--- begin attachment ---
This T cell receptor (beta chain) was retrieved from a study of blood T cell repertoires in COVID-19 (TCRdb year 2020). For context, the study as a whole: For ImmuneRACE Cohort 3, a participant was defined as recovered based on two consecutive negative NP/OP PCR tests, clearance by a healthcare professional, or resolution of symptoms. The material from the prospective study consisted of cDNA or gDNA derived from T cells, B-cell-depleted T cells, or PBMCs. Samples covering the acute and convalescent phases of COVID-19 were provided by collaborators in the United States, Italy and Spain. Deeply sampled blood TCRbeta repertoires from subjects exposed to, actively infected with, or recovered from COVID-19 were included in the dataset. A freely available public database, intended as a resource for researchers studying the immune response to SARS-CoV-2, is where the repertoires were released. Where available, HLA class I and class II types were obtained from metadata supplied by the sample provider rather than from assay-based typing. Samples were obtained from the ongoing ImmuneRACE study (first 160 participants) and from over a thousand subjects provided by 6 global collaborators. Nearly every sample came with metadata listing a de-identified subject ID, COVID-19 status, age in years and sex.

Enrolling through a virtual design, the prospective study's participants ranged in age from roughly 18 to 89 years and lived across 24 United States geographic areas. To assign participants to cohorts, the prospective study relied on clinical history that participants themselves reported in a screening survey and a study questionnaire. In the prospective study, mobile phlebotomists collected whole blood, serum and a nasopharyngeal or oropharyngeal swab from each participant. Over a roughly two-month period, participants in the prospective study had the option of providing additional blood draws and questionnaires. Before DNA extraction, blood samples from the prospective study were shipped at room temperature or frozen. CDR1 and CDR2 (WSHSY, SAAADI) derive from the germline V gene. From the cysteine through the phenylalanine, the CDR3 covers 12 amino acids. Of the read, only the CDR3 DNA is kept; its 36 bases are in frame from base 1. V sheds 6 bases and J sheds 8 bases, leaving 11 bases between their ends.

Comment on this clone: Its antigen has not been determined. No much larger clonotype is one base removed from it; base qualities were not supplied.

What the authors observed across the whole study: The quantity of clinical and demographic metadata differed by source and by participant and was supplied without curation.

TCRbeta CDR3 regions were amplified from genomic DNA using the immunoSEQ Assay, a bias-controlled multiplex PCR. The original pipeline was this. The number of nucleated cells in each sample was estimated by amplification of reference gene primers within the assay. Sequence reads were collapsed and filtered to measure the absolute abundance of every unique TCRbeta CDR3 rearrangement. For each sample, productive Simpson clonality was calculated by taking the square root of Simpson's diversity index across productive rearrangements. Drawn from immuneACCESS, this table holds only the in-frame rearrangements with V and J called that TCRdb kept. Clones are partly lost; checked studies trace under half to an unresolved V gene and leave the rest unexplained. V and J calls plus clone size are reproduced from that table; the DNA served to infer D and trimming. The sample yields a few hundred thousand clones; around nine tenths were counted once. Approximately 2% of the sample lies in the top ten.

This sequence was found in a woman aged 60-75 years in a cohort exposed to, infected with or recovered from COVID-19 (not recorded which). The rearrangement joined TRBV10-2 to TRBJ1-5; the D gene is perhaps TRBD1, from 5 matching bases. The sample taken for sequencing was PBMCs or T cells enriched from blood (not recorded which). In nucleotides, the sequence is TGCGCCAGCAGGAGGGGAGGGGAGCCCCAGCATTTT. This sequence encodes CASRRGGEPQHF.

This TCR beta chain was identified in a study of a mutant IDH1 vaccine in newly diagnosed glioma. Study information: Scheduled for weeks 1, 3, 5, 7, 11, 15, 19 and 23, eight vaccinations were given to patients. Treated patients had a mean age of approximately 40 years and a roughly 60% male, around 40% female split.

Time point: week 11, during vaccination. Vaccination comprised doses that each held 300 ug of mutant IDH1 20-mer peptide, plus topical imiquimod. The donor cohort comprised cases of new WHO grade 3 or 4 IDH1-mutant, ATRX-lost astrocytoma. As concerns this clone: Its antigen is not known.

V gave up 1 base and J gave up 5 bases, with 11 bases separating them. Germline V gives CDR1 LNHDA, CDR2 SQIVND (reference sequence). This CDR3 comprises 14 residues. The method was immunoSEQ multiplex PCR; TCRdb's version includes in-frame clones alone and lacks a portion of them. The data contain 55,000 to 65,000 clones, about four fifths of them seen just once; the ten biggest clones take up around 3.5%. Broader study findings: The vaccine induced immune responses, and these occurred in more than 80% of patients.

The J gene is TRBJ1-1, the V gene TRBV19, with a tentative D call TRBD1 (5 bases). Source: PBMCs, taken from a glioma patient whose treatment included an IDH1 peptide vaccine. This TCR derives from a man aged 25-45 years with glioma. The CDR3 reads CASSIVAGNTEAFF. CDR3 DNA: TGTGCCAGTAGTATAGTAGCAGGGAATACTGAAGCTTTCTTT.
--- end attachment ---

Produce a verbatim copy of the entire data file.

This T cell receptor (beta chain) was retrieved from a study of blood T cell repertoires in COVID-19 (TCRdb year 2020). For context, the study as a whole: For ImmuneRACE Cohort 3, a participant was defined as recovered based on two consecutive negative NP/OP PCR tests, clearance by a healthcare professional, or resolution of symptoms. The material from the prospective study consisted of cDNA or gDNA derived from T cells, B-cell-depleted T cells, or PBMCs. Samples covering the acute and convalescent phases of COVID-19 were provided by collaborators in the United States, Italy and Spain. Deeply sampled blood TCRbeta repertoires from subjects exposed to, actively infected with, or recovered from COVID-19 were included in the dataset. A freely available public database, intended as a resource for researchers studying the immune response to SARS-CoV-2, is where the repertoires were released. Where available, HLA class I and class II types were obtained from metadata supplied by the sample provider rather than from assay-based typing. Samples were obtained from the ongoing ImmuneRACE study (first 160 participants) and from over a thousand subjects provided by 6 global collaborators. Nearly every sample came with metadata listing a de-identified subject ID, COVID-19 status, age in years and sex.

Enrolling through a virtual design, the prospective study's participants ranged in age from roughly 18 to 89 years and lived across 24 United States geographic areas. To assign participants to cohorts, the prospective study relied on clinical history that participants themselves reported in a screening survey and a study questionnaire. In the prospective study, mobile phlebotomists collected whole blood, serum and a nasopharyngeal or oropharyngeal swab from each participant. Over a roughly two-month period, participants in the prospective study had the option of providing additional blood draws and questionnaires. Before DNA extraction, blood samples from the prospective study were shipped at room temperature or frozen. CDR1 and CDR2 (WSHSY, SAAADI) derive from the germline V gene. From the cysteine through the phenylalanine, the CDR3 covers 12 amino acids. Of the read, only the CDR3 DNA is kept; its 36 bases are in frame from base 1. V sheds 6 bases and J sheds 8 bases, leaving 11 bases between their ends.

Comment on this clone: Its antigen has not been determined. No much larger clonotype is one base removed from it; base qualities were not supplied.

What the authors observed across the whole study: The quantity of clinical and demographic metadata differed by source and by participant and was supplied without curation.

TCRbeta CDR3 regions were amplified from genomic DNA using the immunoSEQ Assay, a bias-controlled multiplex PCR. The original pipeline was this. The number of nucleated cells in each sample was estimated by amplification of reference gene primers within the assay. Sequence reads were collapsed and filtered to measure the absolute abundance of every unique TCRbeta CDR3 rearrangement. For each sample, productive Simpson clonality was calculated by taking the square root of Simpson's diversity index across productive rearrangements. Drawn from immuneACCESS, this table holds only the in-frame rearrangements with V and J called that TCRdb kept. Clones are partly lost; checked studies trace under half to an unresolved V gene and leave the rest unexplained. V and J calls plus clone size are reproduced from that table; the DNA served to infer D and trimming. The sample yields a few hundred thousand clones; around nine tenths were counted once. Approximately 2% of the sample lies in the top ten.

This sequence was found in a woman aged 60-75 years in a cohort exposed to, infected with or recovered from COVID-19 (not recorded which). The rearrangement joined TRBV10-2 to TRBJ1-5; the D gene is perhaps TRBD1, from 5 matching bases. The sample taken for sequencing was PBMCs or T cells enriched from blood (not recorded which). In nucleotides, the sequence is TGCGCCAGCAGGAGGGGAGGGGAGCCCCAGCATTTT. This sequence encodes CASRRGGEPQHF.

This TCR beta chain was identified in a study of a mutant IDH1 vaccine in newly diagnosed glioma. Study information: Scheduled for weeks 1, 3, 5, 7, 11, 15, 19 and 23, eight vaccinations were given to patients. Treated patients had a mean age of approximately 40 years and a roughly 60% male, around 40% female split.

Time point: week 11, during vaccination. Vaccination comprised doses that each held 300 ug of mutant IDH1 20-mer peptide, plus topical imiquimod. The donor cohort comprised cases of new WHO grade 3 or 4 IDH1-mutant, ATRX-lost astrocytoma. As concerns this clone: Its antigen is not known.

V gave up 1 base and J gave up 5 bases, with 11 bases separating them. Germline V gives CDR1 LNHDA, CDR2 SQIVND (reference sequence). This CDR3 comprises 14 residues. The method was immunoSEQ multiplex PCR; TCRdb's version includes in-frame clones alone and lacks a portion of them. The data contain 55,000 to 65,000 clones, about four fifths of them seen just once; the ten biggest clones take up around 3.5%. Broader study findings: The vaccine induced immune responses, and these occurred in more than 80% of patients.

The J gene is TRBJ1-1, the V gene TRBV19, with a tentative D call TRBD1 (5 bases). Source: PBMCs, taken from a glioma patient whose treatment included an IDH1 peptide vaccine. This TCR derives from a man aged 25-45 years with glioma. The CDR3 reads CASSIVAGNTEAFF. CDR3 DNA: TGTGCCAGTAGTATAGTAGCAGGGAATACTGAAGCTTTCTTT.